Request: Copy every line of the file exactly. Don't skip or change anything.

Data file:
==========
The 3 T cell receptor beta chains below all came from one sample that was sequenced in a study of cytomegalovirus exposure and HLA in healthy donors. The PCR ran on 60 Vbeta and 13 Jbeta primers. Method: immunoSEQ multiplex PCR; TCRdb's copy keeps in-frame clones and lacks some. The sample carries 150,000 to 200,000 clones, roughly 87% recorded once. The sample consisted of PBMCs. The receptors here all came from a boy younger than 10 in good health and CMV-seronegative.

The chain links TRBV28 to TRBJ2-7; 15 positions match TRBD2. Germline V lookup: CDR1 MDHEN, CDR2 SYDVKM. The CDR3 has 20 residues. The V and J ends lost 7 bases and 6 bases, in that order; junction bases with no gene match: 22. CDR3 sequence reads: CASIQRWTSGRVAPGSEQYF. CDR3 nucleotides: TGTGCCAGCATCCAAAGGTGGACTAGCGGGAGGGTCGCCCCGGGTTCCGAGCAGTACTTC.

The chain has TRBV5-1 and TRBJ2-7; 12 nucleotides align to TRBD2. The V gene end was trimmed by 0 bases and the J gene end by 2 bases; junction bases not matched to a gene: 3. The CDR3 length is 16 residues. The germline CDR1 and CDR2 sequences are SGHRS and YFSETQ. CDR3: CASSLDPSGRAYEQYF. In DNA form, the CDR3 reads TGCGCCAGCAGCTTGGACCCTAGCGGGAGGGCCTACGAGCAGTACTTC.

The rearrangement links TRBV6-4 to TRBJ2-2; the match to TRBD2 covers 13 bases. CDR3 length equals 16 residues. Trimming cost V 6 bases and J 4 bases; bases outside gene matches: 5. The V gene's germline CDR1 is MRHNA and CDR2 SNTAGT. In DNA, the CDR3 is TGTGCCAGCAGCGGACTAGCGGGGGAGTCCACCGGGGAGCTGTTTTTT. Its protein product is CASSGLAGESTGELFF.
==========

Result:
The 3 T cell receptor beta chains below all came from one sample that was sequenced in a study of cytomegalovirus exposure and HLA in healthy donors. The PCR ran on 60 Vbeta and 13 Jbeta primers. Method: immunoSEQ multiplex PCR; TCRdb's copy keeps in-frame clones and lacks some. The sample carries 150,000 to 200,000 clones, roughly 87% recorded once. The sample consisted of PBMCs. The receptors here all came from a boy younger than 10 in good health and CMV-seronegative.

The chain links TRBV28 to TRBJ2-7; 15 positions match TRBD2. Germline V lookup: CDR1 MDHEN, CDR2 SYDVKM. The CDR3 has 20 residues. The V and J ends lost 7 bases and 6 bases, in that order; junction bases with no gene match: 22. CDR3 sequence reads: CASIQRWTSGRVAPGSEQYF. CDR3 nucleotides: TGTGCCAGCATCCAAAGGTGGACTAGCGGGAGGGTCGCCCCGGGTTCCGAGCAGTACTTC.

The chain has TRBV5-1 and TRBJ2-7; 12 nucleotides align to TRBD2. The V gene end was trimmed by 0 bases and the J gene end by 2 bases; junction bases not matched to a gene: 3. The CDR3 length is 16 residues. The germline CDR1 and CDR2 sequences are SGHRS and YFSETQ. CDR3: CASSLDPSGRAYEQYF. In DNA form, the CDR3 reads TGCGCCAGCAGCTTGGACCCTAGCGGGAGGGCCTACGAGCAGTACTTC.

The rearrangement links TRBV6-4 to TRBJ2-2; the match to TRBD2 covers 13 bases. CDR3 length equals 16 residues. Trimming cost V 6 bases and J 4 bases; bases outside gene matches: 5. The V gene's germline CDR1 is MRHNA and CDR2 SNTAGT. In DNA, the CDR3 is TGTGCCAGCAGCGGACTAGCGGGGGAGTCCACCGGGGAGCTGTTTTTT. Its protein product is CASSGLAGESTGELFF.